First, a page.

Circulation of Feathers in Mesoamerica

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Feathers, especially those from colorful tropical birds, were among the most highly prized materials in pre-Columbian Mesoamerica. Likewise the craft of featherworking was among the most esteemed in the Mesoamerican world. Feathers were fashioned into exquisite adornments for nobles and gods, worked into fancy textiles for the elite, and provided embellishment for the shields and military costumes of highly achieved warriors. This presentation focuses on the manner in which feathers traveled from hand to hand in the complex process of acquisition, manufacture, and finally consumption during the last century before the Spanish conquest. Emphasis is on the circulation of feathers through well-established channels of tribute, marketplace exchange, �foreign� trade, and elite reciprocity.

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... In the Aztec realm, the most common feathers used were from the Quetzal, Scarlet Macaw, Roseate Spoonbill, Lovely Cotinga, Montezuma Oropendula, Squirrel Cuckoo, White-fronted Parrot, Altamira Oriole and local birds such as the Great-tailed Grackle, Harpy Eagle, and Golden Eagle, Heron, and Hummingbird. Colonial documents indicate that tropical feathers were actively traded throughout the Aztec empire, permitting access in the central highlands to non-local birds, and Berdan describes usage of feathers on items ranging from elite warrior cloaks and shields to loose feathers pasted on the body for everyday celebrations (Berdan, 2006). This information is largely based on documents such as the Codex Mendoza and the Florentine Codex (Berdan & Anawalt, 1997;Sahagún, 1982). ...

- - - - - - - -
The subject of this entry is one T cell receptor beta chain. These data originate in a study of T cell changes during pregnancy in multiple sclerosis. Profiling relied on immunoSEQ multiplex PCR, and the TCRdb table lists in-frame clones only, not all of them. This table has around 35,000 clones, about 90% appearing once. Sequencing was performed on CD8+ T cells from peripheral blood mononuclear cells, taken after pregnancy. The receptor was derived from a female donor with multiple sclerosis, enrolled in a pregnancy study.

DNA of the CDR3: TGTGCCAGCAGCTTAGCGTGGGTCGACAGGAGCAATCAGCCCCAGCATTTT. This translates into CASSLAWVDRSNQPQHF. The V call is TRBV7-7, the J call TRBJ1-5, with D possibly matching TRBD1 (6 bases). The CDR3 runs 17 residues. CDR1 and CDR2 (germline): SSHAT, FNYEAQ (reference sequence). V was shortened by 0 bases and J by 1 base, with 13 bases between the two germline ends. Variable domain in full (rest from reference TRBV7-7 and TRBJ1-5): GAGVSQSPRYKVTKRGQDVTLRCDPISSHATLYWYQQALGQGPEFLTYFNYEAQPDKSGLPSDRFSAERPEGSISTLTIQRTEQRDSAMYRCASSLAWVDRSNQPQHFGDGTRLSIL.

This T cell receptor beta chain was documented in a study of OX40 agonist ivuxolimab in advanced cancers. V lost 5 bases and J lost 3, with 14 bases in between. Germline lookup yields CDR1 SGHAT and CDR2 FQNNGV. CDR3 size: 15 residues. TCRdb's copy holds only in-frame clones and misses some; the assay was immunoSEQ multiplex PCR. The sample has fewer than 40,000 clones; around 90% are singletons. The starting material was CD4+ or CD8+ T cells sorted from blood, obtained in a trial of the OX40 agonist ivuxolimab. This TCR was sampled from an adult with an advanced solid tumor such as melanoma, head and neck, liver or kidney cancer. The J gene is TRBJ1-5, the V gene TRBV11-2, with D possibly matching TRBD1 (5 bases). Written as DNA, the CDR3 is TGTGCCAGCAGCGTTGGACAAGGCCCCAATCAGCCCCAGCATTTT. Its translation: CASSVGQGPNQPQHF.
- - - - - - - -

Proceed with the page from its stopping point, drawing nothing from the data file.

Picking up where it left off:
... This information is largely based on documents such as the Codex Mendoza and the Florentine Codex (Berdan & Anawalt, 1997;Sahagún, 1982). Aztec featherwork often incorporates trimmed and incomplete feather samples (as in the example of feather mosaics), and bird source identification by ornithologists has been challenging (Berdan, 2006). Recent work by conservators in collaboration with ornithologists has confirmed the identification of feathers from two out of seven of the extant Pre-Columbian feather objects in museum collections in Austria, Germany, and Mexico (Riedler, 2009;Bauernfeind, 2012;Korn, 2012). ...
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Investigation of the light sensitivity of feathers used in Californian material culture revealed that the cultural values held by these materials was crucial for their interpretation. It was evident that feathers are valued both for their tangible and intangible attributes and that tangible qualities, including color and shape, and modification and attachment methods, often have meaning beyond their decorative and practical functions. Several different feather-working cultures, the birds that are important to these communities, how feathers from these birds are used to make featherwork, and how objects reveal changes in tradition over time are examined. Much of this information requires reference to a combination of sources, including historical and contemporary accounts, discussions with native featherworkers, ethnologists and ornithologists, and close examination of feathered objects in museum collections. This multidisciplinary approach leads to a more thorough understanding of feathered objects and aids conservators in better interpreting whether modifications are the result of access to feathers, intentional alterations of cultural use, or museum display.